Wednesday, 13 December 2017

Is hyperspace travel as seen in Star Wars possible?

Star Wars: The Last Jedi is in UK cinemas from midnight. Professor Carsten Welsch, Head of Physics at Liverpool University, looks at the possibility of hyperspace travel, as depicted in the space saga, in a guest post.


“She’s the fastest hunk of junk in the galaxy!”

Ok, so the Millennium Falcon made it from Hoth to Bespin even without its hyperdrive, and technically speaking, traversing the void between stars remains a fantasy, but science fiction is boldly edging a little closer to the frontiers of science fact thanks to pioneering work at the Cockcroft Institute, where experts from the University of Liverpool are leading a ground (and space) breaking programme to train antimatter scientists.

It's the explosive reaction between matter and antimatter that underpins one of the most iconic elements of Star Wars – rapid interstellar travel – but in the real world, this principle makes the study of antimatter difficult because, as Professor Carsten Welsch, Head of Physics at Liverpool University, says, “when an antiparticle and a particle meet they annihilate each other, disappearing in a flash of energy – so a trapping device is needed.”

Until now, only a very small amount of antiparticles have been able to be trapped this way, and for a limited amount of time. But a new facility based at CERN, the Extra Low Energy Antiproton ring (ELENA), will change this, becoming the first and only facility in the world to store and deliver cooled antiproton beams at low energy. Researchers at the Cockcroft Institute’s Accelerators Validating Antimatter physics research and training network, (AVA), will then be able to take a closer look at these mysterious particles and try to understand why it is that all matter in the universe created after the Big Bang isn’t accompanied by an equal amount of antimatter, or particles with an opposite charge.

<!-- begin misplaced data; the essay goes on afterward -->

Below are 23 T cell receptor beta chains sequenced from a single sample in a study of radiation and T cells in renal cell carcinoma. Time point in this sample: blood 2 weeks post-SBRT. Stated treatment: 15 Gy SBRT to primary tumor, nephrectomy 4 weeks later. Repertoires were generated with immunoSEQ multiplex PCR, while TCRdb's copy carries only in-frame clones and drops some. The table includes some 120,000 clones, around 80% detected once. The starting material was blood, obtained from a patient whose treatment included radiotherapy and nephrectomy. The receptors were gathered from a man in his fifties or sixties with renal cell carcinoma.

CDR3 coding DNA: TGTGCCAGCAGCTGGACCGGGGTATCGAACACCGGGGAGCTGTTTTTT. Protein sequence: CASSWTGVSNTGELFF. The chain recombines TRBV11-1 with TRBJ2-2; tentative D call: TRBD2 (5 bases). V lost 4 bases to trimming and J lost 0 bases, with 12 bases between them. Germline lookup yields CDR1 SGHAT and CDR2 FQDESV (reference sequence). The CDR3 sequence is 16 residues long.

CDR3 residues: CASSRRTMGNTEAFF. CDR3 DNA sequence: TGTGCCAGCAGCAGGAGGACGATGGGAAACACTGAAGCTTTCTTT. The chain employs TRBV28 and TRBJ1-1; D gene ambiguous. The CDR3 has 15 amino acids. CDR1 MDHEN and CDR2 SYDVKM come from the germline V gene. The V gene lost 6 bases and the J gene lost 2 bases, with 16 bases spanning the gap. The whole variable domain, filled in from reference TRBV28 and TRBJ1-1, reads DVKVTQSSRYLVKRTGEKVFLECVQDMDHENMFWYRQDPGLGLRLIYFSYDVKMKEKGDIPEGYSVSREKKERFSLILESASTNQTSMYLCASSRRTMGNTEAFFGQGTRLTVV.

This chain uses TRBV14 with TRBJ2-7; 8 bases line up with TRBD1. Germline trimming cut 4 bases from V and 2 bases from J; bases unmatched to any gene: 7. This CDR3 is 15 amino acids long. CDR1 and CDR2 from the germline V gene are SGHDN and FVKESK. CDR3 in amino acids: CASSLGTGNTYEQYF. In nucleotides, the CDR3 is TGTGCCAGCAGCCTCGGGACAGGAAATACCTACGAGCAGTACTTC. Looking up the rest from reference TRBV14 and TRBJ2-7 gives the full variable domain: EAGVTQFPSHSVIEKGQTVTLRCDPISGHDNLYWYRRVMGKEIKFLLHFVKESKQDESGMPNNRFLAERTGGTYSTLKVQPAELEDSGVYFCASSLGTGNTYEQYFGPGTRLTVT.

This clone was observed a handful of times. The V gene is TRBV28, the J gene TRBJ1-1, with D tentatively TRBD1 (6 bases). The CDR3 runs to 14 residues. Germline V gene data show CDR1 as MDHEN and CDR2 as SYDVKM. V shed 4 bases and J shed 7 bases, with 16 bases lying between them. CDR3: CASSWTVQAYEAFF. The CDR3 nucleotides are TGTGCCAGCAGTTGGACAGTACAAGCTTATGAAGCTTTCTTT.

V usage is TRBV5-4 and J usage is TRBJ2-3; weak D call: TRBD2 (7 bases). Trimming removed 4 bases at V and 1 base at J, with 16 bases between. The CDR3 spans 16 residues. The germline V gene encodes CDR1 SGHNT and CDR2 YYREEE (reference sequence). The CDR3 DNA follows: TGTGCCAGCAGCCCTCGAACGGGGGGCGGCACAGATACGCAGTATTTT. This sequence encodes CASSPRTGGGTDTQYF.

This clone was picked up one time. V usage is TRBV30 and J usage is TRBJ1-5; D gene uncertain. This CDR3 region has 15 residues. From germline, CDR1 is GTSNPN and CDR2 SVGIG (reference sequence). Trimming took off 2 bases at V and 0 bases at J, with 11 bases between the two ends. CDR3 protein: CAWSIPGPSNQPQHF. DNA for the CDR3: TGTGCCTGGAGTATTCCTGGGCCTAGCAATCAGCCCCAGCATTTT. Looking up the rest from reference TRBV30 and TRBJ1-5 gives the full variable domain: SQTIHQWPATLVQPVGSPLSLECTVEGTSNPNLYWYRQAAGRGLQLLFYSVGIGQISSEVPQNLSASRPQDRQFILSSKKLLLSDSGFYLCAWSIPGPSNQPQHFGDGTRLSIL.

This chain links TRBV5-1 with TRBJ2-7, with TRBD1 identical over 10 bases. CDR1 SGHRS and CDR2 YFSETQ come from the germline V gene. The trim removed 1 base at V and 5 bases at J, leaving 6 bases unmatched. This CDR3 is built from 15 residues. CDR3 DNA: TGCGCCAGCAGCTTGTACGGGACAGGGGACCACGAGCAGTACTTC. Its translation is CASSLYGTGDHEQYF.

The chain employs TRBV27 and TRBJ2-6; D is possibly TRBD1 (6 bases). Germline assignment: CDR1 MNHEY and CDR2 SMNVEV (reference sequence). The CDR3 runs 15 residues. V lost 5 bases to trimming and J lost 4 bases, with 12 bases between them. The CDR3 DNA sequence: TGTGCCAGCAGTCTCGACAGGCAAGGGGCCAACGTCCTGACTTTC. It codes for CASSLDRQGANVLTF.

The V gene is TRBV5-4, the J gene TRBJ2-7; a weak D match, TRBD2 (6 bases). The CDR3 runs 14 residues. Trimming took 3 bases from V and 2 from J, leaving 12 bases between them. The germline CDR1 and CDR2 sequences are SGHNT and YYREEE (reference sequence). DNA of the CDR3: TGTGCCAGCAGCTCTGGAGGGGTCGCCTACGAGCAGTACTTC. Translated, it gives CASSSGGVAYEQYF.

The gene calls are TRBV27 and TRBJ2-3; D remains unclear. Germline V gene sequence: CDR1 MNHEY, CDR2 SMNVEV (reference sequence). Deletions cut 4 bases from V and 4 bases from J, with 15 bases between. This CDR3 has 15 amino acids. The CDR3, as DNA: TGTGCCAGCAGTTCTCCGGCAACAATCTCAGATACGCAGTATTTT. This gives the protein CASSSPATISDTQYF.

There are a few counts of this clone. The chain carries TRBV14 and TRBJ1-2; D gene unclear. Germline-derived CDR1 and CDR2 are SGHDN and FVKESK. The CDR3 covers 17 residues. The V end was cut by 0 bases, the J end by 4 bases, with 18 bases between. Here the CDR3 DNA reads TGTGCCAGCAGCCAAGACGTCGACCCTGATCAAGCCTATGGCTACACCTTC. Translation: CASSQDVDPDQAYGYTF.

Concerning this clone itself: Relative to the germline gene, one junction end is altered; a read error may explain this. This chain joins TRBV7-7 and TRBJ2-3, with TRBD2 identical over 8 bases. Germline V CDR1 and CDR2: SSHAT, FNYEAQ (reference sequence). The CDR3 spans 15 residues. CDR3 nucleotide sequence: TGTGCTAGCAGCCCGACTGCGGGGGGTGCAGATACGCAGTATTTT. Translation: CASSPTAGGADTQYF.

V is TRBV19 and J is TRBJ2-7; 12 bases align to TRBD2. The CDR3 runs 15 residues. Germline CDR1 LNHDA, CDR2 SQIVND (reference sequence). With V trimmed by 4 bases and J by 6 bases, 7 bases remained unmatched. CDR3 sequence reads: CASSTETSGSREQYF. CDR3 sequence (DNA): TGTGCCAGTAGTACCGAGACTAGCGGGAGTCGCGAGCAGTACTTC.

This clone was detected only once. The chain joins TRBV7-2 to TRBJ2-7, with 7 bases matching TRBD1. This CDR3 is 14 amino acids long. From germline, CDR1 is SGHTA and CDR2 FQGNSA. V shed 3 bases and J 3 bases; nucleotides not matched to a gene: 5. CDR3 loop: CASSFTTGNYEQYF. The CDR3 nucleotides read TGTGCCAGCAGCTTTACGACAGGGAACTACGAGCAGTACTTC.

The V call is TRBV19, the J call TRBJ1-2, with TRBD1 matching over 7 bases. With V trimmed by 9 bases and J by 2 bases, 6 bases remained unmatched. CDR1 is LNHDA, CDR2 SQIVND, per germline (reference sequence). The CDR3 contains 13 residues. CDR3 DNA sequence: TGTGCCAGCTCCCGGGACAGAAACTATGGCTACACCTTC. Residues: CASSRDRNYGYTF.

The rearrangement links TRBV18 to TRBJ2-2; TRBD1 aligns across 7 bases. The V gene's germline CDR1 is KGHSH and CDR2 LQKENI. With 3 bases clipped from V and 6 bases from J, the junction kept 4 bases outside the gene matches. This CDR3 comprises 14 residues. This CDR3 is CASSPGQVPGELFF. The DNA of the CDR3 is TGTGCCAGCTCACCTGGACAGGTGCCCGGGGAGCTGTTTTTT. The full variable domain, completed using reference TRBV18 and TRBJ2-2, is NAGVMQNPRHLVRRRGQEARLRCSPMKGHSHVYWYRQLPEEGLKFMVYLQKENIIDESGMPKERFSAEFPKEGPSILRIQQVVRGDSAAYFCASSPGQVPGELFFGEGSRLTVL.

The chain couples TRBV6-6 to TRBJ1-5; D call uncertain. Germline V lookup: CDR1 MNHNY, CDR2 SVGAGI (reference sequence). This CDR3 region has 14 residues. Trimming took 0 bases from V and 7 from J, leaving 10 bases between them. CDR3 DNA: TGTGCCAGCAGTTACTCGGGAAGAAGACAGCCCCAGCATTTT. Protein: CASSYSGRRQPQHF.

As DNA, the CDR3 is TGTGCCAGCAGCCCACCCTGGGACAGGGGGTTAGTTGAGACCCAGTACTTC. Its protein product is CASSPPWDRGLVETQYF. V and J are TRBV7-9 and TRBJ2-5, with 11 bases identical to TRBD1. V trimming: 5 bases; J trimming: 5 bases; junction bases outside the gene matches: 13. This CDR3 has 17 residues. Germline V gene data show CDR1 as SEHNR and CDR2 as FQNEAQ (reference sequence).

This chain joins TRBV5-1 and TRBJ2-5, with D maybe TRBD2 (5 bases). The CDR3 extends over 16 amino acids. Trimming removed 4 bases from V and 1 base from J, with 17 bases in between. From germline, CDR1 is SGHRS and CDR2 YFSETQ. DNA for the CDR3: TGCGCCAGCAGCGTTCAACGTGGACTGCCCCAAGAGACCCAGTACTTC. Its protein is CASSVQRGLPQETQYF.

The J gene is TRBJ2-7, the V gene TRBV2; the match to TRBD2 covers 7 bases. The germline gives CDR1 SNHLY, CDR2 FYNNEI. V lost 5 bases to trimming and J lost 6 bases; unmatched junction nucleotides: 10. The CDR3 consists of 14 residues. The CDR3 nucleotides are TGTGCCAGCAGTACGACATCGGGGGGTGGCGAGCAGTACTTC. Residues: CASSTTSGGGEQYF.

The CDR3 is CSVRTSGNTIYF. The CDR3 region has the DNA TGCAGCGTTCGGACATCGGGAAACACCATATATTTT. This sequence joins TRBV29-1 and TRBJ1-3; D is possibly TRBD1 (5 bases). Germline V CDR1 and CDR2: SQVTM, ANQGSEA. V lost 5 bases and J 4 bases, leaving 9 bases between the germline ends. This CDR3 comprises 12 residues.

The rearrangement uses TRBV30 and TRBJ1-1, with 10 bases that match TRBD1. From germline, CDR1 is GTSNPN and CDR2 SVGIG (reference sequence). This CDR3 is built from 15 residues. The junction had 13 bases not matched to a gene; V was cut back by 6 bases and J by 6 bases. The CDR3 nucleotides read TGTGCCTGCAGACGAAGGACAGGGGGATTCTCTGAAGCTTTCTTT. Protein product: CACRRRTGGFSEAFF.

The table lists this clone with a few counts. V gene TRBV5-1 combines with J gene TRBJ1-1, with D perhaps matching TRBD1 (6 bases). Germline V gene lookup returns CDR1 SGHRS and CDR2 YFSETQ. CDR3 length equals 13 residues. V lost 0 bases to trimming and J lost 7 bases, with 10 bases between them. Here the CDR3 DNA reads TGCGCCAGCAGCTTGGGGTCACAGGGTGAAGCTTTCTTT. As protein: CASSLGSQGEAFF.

Prof Welsch says: “The instrumentation and detectors to be developed by AVA will provide us with much better insight into low energy antimatter beams, so that we will be able to understand and control them better and carry out hitherto impossible experiments.” Such experiments have the potential to rewrite our assumptions about the nature and properties of space and time, making it one of the most exciting fields of research out there.

In fact, if scientists can work out how to create or collect large amount of antimatter, antimatter-propelled interstellar travel might even become a reality, although it’s unlikely you’ll ever make the Kessel Run in less than twelve parsecs. But if for now we’re still in the dark when it comes to some of the great problems of physics, the Cockcroft Institute and AVA aim to balance this with some much-needed light on the most enigmatic aspects of our universe.

About the Cockcroft Institute:

The Cockcroft Institute is an international centre of excellence for accelerator science and technology in the UK.